Another lovely fall weather weekend, and mostly had a good time. I fit in two intense workouts (so so sore today!), we had a date night Saturday night, and I took the kids to the library & park Sunday to give G time to work on the bed project. We also got some lingering tasks off the list, including a many months overdue 3-ginormous-contractor-trashbags haul to Goodwill.
This weekend was a good testament to the fact that paying attention to what I need, and incorporating that into our spare time as much as possible, makes for much better weekends. Examples: 1) the workouts 2) being outside as much as possible: Saturday afternoon, after an incredibly boring birthday party at a bounce place (it was 30 minutes away, so we drove, and G dropped us off and did groceries/errands) where I ate too much pizza/cake at the end, I took G up on the offer for some free time & took the dog on an hour-long walk through the city. Worked off the extra food & felt so good to be out in the fresh air. Sunday, I turned the library trip into outdoor time, too, we skipped the first bus & played at the bus stop for 30 minutes on the way home (open space, with trees/grass/benches) and when the boys insisted on having books read to them, we did it at a park instead of sitting at home and 3) resting & sleeping when needed: We came home early from our dinner date because a) they brought the food out so quick we were done and b) I could barely keep my eyes open after a super active day (and half a bottle of wine). On Sunday, after having the boys solo from noon-6pm I again took G up on his offer to take care of dinner & lunch making (the latter is usually my job) since he had a relaxing time working outside in the backyard all afternoon. I poured myself some wine & just sat in the living room loosely supervising the kids while he worked in the kitchen.
The weekend was far from perfect. Sunday was actually really rough---the kids were both tired (I think they stayed up late with the sitter and woke up early as they ALWAYS do on Sundays---whyyyyyyy!!!! we have to wake them up on weekdays!) and L didn't nap either day this weekend. They were TERRIBLE and so so challenging. I really started off with good intentions. I stayed calm, delivered pre-agreed-upon consequences without getting emotional, I tried distraction and diffusion of the situation, I tried to stay in good spirits and made sure we had food & activity & down time but oh my god they were awful despite all that effort. There were definitely some moments where I lost it and was ashamed of my behavior. Sunday night I just felt really down about it, and ended up doing my "zoning out" routine (drinking wine while watching Gilmore Girls AND playing games on my phone) and stayed up way too late.
Before I had kids, and even when they were really young, I had these ideas of what kind of parent I would be and how we would discipline our kids & teach them right from wrong. I read the books and was so sure I would never resort to: bribery, fear, guilt. That I would never make empty threats and would always pick my battles. That we would 100% be consistent within and between ourselves in our consequences & discipline.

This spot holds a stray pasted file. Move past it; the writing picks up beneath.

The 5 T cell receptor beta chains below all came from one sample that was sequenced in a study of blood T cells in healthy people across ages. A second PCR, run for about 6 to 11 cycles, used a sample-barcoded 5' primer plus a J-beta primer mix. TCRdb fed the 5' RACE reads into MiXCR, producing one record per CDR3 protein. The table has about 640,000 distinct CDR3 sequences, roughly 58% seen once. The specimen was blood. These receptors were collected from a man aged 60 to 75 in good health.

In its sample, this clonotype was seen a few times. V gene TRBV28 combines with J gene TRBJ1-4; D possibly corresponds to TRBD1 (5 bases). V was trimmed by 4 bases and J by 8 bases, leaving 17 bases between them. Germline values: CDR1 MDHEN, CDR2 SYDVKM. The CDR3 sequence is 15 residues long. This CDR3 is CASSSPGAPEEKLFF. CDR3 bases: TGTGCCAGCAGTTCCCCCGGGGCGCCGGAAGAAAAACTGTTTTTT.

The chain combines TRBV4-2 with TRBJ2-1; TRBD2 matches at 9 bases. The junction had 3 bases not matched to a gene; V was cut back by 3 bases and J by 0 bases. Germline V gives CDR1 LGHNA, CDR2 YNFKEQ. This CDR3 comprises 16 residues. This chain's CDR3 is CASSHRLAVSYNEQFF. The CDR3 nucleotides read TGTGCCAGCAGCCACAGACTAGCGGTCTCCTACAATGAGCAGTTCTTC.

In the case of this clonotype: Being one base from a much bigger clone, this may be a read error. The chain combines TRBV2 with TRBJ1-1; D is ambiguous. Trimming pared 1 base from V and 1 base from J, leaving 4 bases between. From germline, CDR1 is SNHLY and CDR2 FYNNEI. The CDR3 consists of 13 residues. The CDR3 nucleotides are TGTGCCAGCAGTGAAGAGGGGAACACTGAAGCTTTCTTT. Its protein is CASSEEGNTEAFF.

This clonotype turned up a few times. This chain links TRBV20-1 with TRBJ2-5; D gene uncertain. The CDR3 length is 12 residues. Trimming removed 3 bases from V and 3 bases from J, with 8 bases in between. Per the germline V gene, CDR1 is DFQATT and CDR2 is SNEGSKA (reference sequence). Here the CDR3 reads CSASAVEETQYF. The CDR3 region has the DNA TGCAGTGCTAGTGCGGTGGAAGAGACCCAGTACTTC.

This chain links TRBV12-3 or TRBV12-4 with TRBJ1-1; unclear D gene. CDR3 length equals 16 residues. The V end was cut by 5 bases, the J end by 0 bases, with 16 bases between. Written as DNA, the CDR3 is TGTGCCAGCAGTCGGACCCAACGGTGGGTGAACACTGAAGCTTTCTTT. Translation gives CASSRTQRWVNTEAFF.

Obviously this is not the reality in our house right now. When unacceptable (and annoying as fuck) behavior is not just happening once in a while but seems to be near constant, it is really really hard to stay calm or to be consistent and rational. I find myself stooping to anything. ANYTHING at all that will make them stop hitting/pushing/saying bad words/spitting on me/whining/stomping/screaming/throwing things/demanding/complaining/etc... By Sunday night I was throwing major guilt trips at B and threatening L with things I was never going to follow through on, just to get them to GO THE F TO SLEEP that they (and we) so desperately needed.
I can't keep beating myself up about it. The only thing to do is start fresh this week. Remind myself that its OK to let some things go. To err on the side of reacting less. To keep trying to see their side, to empathize with their big feelings and their inability to express them in socially acceptable ways. To how everything seems out of their control and subject to our (arguably inexplicable, at least from their view point) whims. To understand that while they are maturing quickly in many ways, their brains may be having some trouble with connecting the emotional and rational sides. And that kindness and gentleness will go a lot further (and at the very least, cause less regret) than fear and threats and roughness.
As I say to my kids: today is done, tomorrow is another one. Lets make it a good one.